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Tutorial 1: Building the simplest MS Excel dashboard

February 17, 2012

Are you tired of searching for that simple practical easy step-by-step solution on how to build an excel dashboard without wasting much time and without getting bored flipping through infinite information?

Then relax coz you have arrived at your ultimate destination.

If you want to build the most basic form of an Excel Dashboard from scratch, just go through the image below: For conceptual explanation Go through this presentation:

A Quick Simple MS Excel Dashboard

Snapshot of Tutorial 1: Building the simplest MS Excel dashboard

Our Simplest Dashboard has a single indicator which is a pie-chart tracking the % break-up of all expenses incurred till date. To create this database we follow 4 steps:

Step 1: Present the data in a “list format”

Step 2: Filter out the essential data from the list

Step 3: Create a metric by processing the filtered data

Step 4: Assign a visual indicator to the metric

Download the Excel file here. ( approx. USD $3.26 ) This file is not free and will have to be purchased at a nominal value of ₹ 200 – Helps me to keep this website afloat :)

This concept can be extended to create more complex forms of dashboards. They can also be very handy tools of precise analysis on a regular basis.

Click here for next tutorial : Building interactive dashboards in MS Excel >>

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From → A. Tutorials

20 Comments
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  6. Thank you for sharing your info. I truly appreciate your efforts and I will be
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  8. Rupa permalink

    Thanks Pranav, Nice and easy to follow. Thanks for sharing your knowledge

  9. Mukul Jain permalink

    Hi Pranav,

    nice work. great example and easy to use :)

  10. You may like to take a look at DashboardPlus (www.dashboardmore.com) , the only TRUE Excel Dashboard creator!

    Best regards

    Avi

  11. Felipe permalink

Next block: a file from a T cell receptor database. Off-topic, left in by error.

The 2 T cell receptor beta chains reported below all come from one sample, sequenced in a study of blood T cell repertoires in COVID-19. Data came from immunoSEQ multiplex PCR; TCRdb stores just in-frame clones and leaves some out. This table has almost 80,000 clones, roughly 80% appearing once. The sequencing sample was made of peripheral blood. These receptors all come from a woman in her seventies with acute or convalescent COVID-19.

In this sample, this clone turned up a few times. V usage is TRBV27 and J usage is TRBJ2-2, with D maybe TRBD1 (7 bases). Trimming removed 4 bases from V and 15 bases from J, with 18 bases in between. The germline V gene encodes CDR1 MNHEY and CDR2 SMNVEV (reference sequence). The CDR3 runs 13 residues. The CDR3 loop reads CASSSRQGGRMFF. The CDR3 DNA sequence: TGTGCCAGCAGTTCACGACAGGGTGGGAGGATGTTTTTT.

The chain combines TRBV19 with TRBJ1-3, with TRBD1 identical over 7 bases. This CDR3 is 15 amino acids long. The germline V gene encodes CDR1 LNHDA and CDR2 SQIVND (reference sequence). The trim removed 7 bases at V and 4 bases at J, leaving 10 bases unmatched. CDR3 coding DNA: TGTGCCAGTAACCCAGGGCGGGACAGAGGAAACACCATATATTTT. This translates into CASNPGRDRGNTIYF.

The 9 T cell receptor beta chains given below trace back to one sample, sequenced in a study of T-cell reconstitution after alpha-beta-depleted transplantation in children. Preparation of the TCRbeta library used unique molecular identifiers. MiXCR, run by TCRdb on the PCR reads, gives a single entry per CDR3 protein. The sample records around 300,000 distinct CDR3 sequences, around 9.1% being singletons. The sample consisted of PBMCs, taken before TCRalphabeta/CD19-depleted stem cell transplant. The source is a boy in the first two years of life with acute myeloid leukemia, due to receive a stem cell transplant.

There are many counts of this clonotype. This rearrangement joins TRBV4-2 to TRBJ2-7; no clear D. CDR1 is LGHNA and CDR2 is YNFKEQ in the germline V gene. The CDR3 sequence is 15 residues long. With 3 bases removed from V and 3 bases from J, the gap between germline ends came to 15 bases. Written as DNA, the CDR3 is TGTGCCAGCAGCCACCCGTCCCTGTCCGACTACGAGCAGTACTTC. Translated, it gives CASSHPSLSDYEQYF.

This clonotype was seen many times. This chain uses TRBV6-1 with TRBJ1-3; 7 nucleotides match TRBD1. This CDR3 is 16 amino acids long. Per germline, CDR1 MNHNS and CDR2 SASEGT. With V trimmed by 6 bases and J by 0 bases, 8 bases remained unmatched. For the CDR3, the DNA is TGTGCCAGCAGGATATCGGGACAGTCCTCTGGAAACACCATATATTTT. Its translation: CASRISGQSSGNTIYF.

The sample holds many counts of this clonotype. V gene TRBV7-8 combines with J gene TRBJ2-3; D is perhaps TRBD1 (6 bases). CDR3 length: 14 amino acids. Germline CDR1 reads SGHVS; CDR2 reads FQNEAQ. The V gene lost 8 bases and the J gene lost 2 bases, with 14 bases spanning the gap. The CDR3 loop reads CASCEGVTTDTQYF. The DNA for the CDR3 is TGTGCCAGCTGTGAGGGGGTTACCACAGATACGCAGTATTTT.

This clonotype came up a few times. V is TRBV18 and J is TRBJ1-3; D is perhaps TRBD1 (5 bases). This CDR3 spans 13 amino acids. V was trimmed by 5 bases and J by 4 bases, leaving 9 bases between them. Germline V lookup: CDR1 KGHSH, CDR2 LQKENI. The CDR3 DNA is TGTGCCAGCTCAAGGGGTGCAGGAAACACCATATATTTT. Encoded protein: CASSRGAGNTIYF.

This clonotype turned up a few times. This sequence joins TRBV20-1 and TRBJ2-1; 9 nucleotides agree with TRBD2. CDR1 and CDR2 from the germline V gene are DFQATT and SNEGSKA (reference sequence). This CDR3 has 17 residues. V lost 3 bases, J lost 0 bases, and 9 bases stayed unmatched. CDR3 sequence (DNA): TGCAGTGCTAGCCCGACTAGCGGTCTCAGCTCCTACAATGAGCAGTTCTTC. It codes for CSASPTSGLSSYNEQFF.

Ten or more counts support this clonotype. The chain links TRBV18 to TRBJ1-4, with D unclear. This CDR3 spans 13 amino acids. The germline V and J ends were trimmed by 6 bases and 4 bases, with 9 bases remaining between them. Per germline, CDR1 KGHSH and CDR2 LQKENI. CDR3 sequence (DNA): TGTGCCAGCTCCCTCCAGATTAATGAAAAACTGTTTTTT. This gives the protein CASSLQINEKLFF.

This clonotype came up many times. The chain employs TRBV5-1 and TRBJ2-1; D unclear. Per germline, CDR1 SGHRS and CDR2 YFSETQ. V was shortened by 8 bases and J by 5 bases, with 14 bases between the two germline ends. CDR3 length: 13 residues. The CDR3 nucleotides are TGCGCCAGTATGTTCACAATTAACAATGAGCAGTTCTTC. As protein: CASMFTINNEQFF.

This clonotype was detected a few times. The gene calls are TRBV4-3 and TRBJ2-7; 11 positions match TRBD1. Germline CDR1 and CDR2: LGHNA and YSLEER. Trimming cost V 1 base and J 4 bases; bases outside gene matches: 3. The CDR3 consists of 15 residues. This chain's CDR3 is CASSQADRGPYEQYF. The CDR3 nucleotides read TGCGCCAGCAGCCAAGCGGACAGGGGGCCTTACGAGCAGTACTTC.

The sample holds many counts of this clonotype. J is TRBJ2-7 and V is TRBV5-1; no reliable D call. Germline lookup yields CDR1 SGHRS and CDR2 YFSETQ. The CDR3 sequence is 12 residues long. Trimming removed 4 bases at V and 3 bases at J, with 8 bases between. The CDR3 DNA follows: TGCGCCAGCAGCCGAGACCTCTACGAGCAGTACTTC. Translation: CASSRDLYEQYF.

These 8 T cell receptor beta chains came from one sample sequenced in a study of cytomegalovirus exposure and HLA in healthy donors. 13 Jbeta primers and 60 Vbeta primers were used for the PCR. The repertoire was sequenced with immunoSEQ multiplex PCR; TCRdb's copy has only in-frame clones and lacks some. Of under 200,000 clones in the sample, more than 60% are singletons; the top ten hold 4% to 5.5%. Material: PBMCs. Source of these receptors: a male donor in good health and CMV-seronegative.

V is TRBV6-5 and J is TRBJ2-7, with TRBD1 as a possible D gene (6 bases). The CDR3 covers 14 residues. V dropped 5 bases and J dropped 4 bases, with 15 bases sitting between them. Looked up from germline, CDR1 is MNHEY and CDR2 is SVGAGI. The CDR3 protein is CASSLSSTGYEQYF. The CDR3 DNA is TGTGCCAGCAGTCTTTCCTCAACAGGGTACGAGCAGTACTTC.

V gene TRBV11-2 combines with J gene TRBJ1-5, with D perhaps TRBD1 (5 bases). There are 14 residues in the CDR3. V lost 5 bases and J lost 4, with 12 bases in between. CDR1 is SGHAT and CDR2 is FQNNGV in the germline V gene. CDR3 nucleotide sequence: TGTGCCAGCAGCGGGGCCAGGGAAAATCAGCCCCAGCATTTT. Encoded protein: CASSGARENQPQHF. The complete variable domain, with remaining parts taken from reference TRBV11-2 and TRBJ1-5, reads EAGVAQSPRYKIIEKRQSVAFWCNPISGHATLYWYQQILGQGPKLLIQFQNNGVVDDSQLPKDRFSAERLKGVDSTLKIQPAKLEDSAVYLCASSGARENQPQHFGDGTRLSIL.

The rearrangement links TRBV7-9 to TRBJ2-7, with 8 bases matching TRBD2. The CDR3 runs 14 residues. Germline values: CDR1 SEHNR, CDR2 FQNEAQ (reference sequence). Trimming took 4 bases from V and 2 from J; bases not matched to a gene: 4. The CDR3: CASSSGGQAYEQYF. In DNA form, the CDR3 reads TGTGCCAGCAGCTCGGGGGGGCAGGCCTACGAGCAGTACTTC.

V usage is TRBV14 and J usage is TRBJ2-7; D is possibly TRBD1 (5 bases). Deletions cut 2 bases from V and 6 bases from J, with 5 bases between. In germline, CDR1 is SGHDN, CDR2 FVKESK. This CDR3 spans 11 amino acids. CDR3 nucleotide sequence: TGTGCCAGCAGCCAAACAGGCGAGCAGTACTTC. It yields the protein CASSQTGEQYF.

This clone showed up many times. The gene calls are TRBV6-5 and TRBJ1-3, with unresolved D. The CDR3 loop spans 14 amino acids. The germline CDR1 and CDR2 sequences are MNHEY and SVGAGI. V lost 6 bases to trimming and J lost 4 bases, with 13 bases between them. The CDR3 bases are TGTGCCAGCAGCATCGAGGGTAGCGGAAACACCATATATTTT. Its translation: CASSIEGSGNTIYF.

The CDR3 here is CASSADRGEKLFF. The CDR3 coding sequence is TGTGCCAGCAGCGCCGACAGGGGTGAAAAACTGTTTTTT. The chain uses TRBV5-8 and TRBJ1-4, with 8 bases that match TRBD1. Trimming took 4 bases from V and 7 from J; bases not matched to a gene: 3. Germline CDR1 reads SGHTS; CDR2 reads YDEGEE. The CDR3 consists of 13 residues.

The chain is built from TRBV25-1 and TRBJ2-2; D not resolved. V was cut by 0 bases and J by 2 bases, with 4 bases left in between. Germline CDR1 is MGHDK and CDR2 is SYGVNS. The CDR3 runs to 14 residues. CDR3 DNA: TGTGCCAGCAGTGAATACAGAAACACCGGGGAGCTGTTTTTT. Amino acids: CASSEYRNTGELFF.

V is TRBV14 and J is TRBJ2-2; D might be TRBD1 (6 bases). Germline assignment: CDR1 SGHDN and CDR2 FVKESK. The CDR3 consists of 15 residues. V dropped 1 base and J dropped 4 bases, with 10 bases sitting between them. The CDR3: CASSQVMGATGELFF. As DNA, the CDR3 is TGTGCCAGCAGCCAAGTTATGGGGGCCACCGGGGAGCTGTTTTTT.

Hi, Pranav,

    OK, I´ll be waiting for the next tutorial to try to understand your point!
    Keep up the good work!

    Thanks,

    Felipe

  12. Hi Felipe,
    Thanks for your response.
    You are right that the SUMIFS construct seems rather time consuming compared to a PivotChart..
    However, it becomes less useful when I want to choose what data needs to be filtered or referenced directly from my dashboard. SUMIFS plays a critical role in such interactive dashboards because of its power to flexibly refer to a single record or a group of records in a data list. I doubt if PivotCharts can give me complex customizations which SUMIFS allows to.
    In my next tutorial, I plan to write about basic interactive dashboards. I hope the usage of SUMIFS become much clearer then.

    Thanks again.
    -Pranav

  13. Felipe permalink

    Dear Pranav, that’s a great example of a simple dashboard, thanks for sharing!

    But why do you find the SUMIFS construction better than a PivotChart one? In the example you mentioned I would rather build the dashboard utilizing a PivotChart, because whenever a new Expenditure type (using your example) is added, the PivotChart would only need to be refreshed and the new Expenditure type would be shown.
    However, using the SUMIFS construction you would have to manually add all of the new Expenditure types, losing time and productivity.

    Thank you once again for sharing and I’ll be waiting for your comments!

    Best regards,

    Felipe

  14. Mangesh permalink

    I must say its informative…!!
    carry on..looking forward to next tutorial

  15. nice to see a useful and efficient way. Best of Luck !!!

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